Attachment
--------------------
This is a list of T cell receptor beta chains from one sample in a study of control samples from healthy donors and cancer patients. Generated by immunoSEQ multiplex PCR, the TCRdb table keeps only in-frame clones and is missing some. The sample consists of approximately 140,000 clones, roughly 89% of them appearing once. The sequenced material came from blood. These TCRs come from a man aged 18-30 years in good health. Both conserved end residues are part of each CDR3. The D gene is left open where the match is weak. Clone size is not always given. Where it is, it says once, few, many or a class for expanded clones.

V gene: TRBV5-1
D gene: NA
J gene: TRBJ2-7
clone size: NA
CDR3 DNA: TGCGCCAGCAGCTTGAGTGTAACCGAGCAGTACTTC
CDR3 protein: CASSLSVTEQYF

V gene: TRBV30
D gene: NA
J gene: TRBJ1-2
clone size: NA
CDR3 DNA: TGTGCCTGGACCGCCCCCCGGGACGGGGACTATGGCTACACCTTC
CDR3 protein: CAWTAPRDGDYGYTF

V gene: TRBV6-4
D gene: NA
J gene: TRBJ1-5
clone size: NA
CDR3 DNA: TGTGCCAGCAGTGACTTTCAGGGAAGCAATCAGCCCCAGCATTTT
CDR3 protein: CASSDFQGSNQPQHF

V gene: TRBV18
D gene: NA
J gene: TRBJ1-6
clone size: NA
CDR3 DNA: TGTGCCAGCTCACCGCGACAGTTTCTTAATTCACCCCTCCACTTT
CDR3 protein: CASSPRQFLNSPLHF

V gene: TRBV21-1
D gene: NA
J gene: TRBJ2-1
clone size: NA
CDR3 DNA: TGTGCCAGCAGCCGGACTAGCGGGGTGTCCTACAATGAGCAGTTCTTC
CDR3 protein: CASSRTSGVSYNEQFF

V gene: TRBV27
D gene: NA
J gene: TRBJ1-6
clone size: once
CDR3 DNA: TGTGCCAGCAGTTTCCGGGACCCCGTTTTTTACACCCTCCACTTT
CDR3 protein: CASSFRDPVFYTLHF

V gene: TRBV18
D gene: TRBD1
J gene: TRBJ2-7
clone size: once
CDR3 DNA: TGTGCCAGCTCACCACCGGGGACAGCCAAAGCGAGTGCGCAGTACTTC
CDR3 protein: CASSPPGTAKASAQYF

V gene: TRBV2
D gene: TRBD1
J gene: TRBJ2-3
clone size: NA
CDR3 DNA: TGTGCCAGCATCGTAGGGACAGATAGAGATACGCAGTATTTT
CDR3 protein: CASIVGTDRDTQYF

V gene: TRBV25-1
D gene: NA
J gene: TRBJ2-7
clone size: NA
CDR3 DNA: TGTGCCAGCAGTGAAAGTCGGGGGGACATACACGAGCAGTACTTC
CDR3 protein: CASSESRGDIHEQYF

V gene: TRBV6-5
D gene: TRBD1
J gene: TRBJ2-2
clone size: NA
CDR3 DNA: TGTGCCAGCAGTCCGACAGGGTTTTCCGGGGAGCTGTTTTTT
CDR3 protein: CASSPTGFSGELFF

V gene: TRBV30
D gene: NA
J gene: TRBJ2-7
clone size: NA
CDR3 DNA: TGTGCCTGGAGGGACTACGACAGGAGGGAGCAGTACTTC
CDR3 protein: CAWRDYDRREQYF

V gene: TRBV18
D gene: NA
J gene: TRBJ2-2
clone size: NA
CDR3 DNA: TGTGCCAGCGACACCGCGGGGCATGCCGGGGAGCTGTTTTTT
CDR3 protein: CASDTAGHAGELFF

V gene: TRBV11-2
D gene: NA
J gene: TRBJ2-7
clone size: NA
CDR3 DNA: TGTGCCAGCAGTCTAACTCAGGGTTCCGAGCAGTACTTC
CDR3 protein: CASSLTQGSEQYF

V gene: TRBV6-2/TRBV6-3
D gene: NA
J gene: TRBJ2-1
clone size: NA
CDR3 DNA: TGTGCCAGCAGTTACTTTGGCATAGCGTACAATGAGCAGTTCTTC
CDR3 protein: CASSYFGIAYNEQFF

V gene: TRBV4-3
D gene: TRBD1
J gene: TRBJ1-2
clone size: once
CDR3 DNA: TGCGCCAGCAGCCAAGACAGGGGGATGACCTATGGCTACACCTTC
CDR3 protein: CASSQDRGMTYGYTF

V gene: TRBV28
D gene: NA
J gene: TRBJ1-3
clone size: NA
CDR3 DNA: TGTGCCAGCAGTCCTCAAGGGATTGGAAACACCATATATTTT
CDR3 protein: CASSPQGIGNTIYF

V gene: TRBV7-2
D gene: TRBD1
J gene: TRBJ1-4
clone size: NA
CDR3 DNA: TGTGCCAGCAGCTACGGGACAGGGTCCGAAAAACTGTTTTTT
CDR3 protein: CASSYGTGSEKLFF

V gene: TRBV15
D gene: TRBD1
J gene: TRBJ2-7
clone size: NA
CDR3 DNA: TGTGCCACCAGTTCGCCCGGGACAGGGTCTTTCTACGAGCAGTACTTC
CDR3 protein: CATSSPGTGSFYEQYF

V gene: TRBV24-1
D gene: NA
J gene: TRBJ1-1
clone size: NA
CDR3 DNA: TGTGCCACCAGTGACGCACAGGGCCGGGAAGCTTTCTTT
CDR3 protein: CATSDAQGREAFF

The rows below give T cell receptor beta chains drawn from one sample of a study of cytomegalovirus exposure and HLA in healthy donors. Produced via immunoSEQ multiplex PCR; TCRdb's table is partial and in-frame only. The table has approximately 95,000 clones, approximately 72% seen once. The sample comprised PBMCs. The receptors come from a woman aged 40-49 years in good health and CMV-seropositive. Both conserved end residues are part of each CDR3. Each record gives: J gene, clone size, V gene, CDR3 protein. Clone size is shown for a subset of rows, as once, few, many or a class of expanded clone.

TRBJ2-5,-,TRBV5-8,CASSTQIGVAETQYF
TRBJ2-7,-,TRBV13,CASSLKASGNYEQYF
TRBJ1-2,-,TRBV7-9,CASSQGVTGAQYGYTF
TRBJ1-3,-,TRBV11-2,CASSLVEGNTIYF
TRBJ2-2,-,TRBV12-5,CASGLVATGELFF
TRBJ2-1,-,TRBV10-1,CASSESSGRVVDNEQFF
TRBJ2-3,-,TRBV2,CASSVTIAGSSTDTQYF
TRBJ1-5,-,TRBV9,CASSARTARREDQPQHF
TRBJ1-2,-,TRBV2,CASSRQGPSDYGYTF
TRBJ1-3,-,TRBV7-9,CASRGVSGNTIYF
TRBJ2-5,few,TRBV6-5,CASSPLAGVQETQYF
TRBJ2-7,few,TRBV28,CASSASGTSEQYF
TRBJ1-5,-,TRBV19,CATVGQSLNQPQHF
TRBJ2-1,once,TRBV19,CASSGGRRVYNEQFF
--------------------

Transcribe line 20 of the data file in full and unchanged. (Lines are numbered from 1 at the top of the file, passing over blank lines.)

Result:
V gene: TRBV18